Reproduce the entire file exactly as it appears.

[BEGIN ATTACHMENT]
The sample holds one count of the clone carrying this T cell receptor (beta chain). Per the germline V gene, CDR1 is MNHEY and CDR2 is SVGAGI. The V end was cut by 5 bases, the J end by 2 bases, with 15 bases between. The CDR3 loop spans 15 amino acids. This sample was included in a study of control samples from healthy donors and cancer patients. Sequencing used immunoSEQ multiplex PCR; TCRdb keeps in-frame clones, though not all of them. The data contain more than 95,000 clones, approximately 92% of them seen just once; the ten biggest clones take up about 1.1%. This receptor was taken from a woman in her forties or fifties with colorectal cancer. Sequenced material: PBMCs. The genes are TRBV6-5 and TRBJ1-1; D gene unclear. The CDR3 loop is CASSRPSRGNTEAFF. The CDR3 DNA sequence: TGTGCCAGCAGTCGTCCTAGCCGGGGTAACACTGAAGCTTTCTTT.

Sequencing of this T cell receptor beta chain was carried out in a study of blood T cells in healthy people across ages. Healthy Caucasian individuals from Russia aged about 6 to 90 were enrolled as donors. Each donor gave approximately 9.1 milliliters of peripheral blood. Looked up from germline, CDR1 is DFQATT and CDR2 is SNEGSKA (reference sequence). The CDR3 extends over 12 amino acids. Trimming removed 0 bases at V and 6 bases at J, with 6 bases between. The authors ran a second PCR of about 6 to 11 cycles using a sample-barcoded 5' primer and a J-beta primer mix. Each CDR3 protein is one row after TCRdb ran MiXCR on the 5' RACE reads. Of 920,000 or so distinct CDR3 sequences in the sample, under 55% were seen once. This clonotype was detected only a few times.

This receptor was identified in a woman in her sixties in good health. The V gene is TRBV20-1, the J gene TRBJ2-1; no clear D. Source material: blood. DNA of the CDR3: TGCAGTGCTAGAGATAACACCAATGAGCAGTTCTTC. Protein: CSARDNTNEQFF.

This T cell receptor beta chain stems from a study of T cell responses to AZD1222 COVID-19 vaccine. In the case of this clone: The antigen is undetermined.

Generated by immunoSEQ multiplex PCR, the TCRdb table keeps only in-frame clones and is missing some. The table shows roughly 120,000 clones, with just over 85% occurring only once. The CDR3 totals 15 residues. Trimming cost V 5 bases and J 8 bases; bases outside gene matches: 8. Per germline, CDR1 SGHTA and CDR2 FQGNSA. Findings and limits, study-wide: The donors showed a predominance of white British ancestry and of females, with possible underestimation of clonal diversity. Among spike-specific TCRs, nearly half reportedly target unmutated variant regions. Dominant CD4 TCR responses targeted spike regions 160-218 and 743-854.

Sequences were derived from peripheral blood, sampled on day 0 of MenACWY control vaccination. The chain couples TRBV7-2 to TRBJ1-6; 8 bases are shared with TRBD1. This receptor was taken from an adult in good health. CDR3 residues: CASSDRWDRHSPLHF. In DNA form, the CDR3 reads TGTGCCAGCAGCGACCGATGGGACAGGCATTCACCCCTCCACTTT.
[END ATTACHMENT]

The sample holds one count of the clone carrying this T cell receptor (beta chain). Per the germline V gene, CDR1 is MNHEY and CDR2 is SVGAGI. The V end was cut by 5 bases, the J end by 2 bases, with 15 bases between. The CDR3 loop spans 15 amino acids. This sample was included in a study of control samples from healthy donors and cancer patients. Sequencing used immunoSEQ multiplex PCR; TCRdb keeps in-frame clones, though not all of them. The data contain more than 95,000 clones, approximately 92% of them seen just once; the ten biggest clones take up about 1.1%. This receptor was taken from a woman in her forties or fifties with colorectal cancer. Sequenced material: PBMCs. The genes are TRBV6-5 and TRBJ1-1; D gene unclear. The CDR3 loop is CASSRPSRGNTEAFF. The CDR3 DNA sequence: TGTGCCAGCAGTCGTCCTAGCCGGGGTAACACTGAAGCTTTCTTT.

Sequencing of this T cell receptor beta chain was carried out in a study of blood T cells in healthy people across ages. Healthy Caucasian individuals from Russia aged about 6 to 90 were enrolled as donors. Each donor gave approximately 9.1 milliliters of peripheral blood. Looked up from germline, CDR1 is DFQATT and CDR2 is SNEGSKA (reference sequence). The CDR3 extends over 12 amino acids. Trimming removed 0 bases at V and 6 bases at J, with 6 bases between. The authors ran a second PCR of about 6 to 11 cycles using a sample-barcoded 5' primer and a J-beta primer mix. Each CDR3 protein is one row after TCRdb ran MiXCR on the 5' RACE reads. Of 920,000 or so distinct CDR3 sequences in the sample, under 55% were seen once. This clonotype was detected only a few times.

This receptor was identified in a woman in her sixties in good health. The V gene is TRBV20-1, the J gene TRBJ2-1; no clear D. Source material: blood. DNA of the CDR3: TGCAGTGCTAGAGATAACACCAATGAGCAGTTCTTC. Protein: CSARDNTNEQFF.

This T cell receptor beta chain stems from a study of T cell responses to AZD1222 COVID-19 vaccine. In the case of this clone: The antigen is undetermined.

Generated by immunoSEQ multiplex PCR, the TCRdb table keeps only in-frame clones and is missing some. The table shows roughly 120,000 clones, with just over 85% occurring only once. The CDR3 totals 15 residues. Trimming cost V 5 bases and J 8 bases; bases outside gene matches: 8. Per germline, CDR1 SGHTA and CDR2 FQGNSA. Findings and limits, study-wide: The donors showed a predominance of white British ancestry and of females, with possible underestimation of clonal diversity. Among spike-specific TCRs, nearly half reportedly target unmutated variant regions. Dominant CD4 TCR responses targeted spike regions 160-218 and 743-854.

Sequences were derived from peripheral blood, sampled on day 0 of MenACWY control vaccination. The chain couples TRBV7-2 to TRBJ1-6; 8 bases are shared with TRBD1. This receptor was taken from an adult in good health. CDR3 residues: CASSDRWDRHSPLHF. In DNA form, the CDR3 reads TGTGCCAGCAGCGACCGATGGGACAGGCATTCACCCCTCCACTTT.